Student keen on conserving ancient HCMC wharf

Student keen on conserving ancient HCMC wharf
Architect student Huynh Thanh Nha during a field trip to collect materials for his project.

Infatuated with Ho Chi Minh City’s 200-year-old Binh Dong wharf in district 8, architecture student Huynh Thanh Nha and his team conceived a project to preserve its unrivalled beauty and prevent it from going ‘extinct’.

Nha, a student of HCMC Architecture University, has visited Binh Dong wharf and marveled at its grace almost every day. He has long been preoccupied with the preservation of its beauty and cultural identity, and recently came up with innovative ideas on how to achieve this.

The wharf, once one of the bustling areas of Cho Lon (HCMC’s “melting pot” with a high concentration of Chinese), used to be packed with small boats on Tau Hu canal. The place was full of commotion by day, enigmatic and sparkling by night.

The 200-year-old landmark has retained some of its original characteristics and architectural features, complimented by nearby houses and warehouses from the same era.

However, Nha was quite concerned that the treasured architectural, historical and cultural traits were quickly eroding and might disappear altogether at any time due to the city’s urbanization and many civil engineering projects.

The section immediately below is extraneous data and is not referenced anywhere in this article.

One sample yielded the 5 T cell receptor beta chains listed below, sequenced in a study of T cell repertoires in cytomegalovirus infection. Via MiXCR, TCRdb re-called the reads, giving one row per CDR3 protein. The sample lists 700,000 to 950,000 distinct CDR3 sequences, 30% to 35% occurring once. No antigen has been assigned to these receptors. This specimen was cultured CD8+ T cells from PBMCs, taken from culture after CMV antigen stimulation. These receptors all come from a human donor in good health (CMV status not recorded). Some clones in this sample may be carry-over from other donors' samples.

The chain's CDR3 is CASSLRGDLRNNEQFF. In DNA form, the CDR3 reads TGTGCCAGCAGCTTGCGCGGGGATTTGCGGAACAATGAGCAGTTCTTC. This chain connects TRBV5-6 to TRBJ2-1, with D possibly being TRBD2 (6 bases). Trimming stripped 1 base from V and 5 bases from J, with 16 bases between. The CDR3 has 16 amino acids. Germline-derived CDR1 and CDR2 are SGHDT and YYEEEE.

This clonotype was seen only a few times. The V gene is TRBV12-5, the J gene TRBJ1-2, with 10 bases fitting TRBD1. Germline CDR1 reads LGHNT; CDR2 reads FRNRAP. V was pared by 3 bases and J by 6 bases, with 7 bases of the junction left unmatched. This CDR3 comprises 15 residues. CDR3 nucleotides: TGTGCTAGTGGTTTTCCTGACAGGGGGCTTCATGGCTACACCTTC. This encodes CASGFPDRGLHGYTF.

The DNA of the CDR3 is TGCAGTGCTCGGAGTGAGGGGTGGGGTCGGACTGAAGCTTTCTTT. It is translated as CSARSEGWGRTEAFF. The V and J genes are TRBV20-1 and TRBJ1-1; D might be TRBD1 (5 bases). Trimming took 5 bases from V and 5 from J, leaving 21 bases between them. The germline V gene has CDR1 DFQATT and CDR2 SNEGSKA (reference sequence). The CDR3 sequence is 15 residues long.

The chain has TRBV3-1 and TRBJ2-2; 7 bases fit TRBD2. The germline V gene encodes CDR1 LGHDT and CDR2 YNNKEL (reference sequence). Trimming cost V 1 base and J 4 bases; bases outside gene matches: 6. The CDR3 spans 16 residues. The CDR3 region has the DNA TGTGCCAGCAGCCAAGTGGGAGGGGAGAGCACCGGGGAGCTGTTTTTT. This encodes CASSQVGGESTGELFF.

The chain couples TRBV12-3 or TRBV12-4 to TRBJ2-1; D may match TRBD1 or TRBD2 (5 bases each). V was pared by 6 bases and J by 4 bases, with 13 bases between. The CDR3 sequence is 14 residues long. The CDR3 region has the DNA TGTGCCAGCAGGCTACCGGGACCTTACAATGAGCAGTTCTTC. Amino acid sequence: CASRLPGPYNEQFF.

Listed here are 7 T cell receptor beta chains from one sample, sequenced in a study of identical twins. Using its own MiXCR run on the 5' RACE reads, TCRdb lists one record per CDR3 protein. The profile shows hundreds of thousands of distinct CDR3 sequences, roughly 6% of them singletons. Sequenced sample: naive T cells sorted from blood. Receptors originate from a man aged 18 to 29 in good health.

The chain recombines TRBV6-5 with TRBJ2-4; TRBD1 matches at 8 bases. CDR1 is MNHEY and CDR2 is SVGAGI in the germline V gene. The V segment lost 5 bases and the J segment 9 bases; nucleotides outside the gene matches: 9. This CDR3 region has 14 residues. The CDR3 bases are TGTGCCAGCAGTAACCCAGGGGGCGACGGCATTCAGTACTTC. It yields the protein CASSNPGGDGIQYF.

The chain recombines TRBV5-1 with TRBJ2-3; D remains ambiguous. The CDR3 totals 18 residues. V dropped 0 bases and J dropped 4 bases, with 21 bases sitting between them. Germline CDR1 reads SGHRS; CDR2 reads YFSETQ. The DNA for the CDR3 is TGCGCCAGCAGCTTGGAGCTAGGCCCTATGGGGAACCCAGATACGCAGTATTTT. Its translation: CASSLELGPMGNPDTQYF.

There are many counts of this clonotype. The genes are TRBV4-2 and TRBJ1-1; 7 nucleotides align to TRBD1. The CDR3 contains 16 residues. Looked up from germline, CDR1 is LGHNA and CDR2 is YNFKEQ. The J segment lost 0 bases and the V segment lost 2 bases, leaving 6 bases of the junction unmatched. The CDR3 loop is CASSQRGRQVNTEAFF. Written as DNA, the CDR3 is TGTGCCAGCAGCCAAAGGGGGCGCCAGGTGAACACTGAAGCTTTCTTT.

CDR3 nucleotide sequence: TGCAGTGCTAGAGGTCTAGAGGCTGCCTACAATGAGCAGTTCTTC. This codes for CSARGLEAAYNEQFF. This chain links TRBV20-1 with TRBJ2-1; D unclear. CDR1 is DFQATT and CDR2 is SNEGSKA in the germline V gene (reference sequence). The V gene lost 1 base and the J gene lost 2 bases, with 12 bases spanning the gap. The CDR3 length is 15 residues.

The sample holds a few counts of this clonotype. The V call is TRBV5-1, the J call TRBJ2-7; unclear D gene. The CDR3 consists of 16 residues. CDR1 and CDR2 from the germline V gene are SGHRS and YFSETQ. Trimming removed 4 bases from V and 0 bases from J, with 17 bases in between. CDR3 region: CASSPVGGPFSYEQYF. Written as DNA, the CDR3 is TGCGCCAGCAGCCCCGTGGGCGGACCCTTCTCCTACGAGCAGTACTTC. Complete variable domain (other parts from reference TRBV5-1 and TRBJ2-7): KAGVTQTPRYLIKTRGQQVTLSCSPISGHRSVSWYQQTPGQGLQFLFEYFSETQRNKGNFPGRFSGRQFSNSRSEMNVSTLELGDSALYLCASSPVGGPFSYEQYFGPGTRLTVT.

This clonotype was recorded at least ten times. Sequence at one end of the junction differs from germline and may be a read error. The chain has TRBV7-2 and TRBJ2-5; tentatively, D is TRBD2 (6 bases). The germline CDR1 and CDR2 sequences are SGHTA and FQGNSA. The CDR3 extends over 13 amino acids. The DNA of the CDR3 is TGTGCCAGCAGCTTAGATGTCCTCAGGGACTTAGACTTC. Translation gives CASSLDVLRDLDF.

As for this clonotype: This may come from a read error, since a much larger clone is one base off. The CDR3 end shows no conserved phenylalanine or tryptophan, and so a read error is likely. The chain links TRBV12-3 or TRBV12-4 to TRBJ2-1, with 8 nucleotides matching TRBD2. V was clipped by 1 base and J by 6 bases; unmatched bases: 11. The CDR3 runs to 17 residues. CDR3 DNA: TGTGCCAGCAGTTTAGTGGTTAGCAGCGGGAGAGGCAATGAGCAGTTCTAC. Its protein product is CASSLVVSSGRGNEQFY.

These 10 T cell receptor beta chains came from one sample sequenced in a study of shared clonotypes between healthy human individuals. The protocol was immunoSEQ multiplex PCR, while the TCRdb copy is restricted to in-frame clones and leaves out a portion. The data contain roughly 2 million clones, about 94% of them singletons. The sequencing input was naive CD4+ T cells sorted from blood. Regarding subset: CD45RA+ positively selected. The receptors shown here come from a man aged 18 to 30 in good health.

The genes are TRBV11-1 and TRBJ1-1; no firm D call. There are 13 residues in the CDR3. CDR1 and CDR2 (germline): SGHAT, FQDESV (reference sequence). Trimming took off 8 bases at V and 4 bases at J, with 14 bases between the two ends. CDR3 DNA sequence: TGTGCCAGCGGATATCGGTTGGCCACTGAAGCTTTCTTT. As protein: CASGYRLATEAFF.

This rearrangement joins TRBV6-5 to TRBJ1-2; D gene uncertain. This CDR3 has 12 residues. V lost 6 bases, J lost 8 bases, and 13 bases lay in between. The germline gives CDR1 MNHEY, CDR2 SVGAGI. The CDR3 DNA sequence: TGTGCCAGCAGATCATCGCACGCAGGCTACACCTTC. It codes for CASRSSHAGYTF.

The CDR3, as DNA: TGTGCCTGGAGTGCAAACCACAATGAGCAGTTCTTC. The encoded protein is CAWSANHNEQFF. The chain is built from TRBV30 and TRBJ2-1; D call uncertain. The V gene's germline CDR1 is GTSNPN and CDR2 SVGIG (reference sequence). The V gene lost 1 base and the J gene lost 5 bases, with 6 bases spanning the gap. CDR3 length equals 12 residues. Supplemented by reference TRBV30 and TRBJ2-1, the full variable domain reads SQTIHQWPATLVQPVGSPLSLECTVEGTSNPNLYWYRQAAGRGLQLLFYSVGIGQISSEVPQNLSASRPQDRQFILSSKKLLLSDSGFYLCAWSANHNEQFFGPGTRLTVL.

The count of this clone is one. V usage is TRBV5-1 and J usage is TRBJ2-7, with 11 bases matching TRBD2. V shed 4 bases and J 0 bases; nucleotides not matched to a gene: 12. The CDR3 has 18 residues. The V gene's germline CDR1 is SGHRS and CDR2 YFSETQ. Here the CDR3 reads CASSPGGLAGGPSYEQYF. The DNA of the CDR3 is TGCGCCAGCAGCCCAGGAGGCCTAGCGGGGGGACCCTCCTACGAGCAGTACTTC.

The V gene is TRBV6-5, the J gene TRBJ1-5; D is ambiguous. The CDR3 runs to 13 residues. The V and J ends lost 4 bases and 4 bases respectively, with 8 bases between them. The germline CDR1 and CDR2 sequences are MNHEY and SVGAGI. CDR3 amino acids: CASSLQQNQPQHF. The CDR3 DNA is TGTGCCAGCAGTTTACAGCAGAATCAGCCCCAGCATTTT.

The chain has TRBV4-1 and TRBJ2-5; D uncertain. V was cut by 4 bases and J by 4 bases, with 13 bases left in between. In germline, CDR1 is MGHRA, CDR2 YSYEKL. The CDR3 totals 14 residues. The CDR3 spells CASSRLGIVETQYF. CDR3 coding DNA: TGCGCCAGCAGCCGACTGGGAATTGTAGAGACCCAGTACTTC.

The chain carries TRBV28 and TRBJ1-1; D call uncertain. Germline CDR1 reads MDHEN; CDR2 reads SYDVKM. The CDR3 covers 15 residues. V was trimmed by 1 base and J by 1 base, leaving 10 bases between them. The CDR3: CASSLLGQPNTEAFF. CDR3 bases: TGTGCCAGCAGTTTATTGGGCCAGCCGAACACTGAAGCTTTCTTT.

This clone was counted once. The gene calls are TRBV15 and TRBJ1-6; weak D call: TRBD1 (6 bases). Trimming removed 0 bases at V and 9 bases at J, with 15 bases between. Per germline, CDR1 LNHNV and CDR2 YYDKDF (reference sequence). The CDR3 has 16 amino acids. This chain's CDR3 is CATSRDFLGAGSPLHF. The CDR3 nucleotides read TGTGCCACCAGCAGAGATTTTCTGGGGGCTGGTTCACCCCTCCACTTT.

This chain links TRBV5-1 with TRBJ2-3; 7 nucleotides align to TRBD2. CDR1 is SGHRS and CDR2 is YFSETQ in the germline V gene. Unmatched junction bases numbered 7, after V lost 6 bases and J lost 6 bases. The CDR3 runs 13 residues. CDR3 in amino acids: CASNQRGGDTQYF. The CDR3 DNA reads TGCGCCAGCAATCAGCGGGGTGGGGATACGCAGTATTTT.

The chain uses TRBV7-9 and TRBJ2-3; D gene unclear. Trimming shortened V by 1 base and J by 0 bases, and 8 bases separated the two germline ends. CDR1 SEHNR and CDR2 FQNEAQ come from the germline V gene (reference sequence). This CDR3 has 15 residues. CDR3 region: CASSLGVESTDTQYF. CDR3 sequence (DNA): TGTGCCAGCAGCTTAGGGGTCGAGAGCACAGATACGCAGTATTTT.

Moved to prevent this, Nha and two of his friends came up with a project to preserve Binh Dong wharf.

Nha’s project, which many think only Ph.D holders have the expertise to complete, faced many difficulties. It took many months for him and his friends to take photos of the area and obtain the area’s planning map.

They also spent a lot of time researching the wharf’s varied components as well as getting to know the locals and and finding out what they wanted for the wharf’s future.

During Tet traditional holidays in early February, instead of reuniting with their families, Nha and his two friends stayed in Cho Lon and interviewed locals and the ‘river people’, who only use their boats during Tet flower markets as the government has now forbidden boats from anchoring and peddling along the canal. They then spent two sleepless months compiling their research.

Nha has always gifted his projects and designs to locals. He will now hand over his Binh Dong wharf project, which won top prize in his university contest, to those interested in and dedicated to the preservation of the wharf.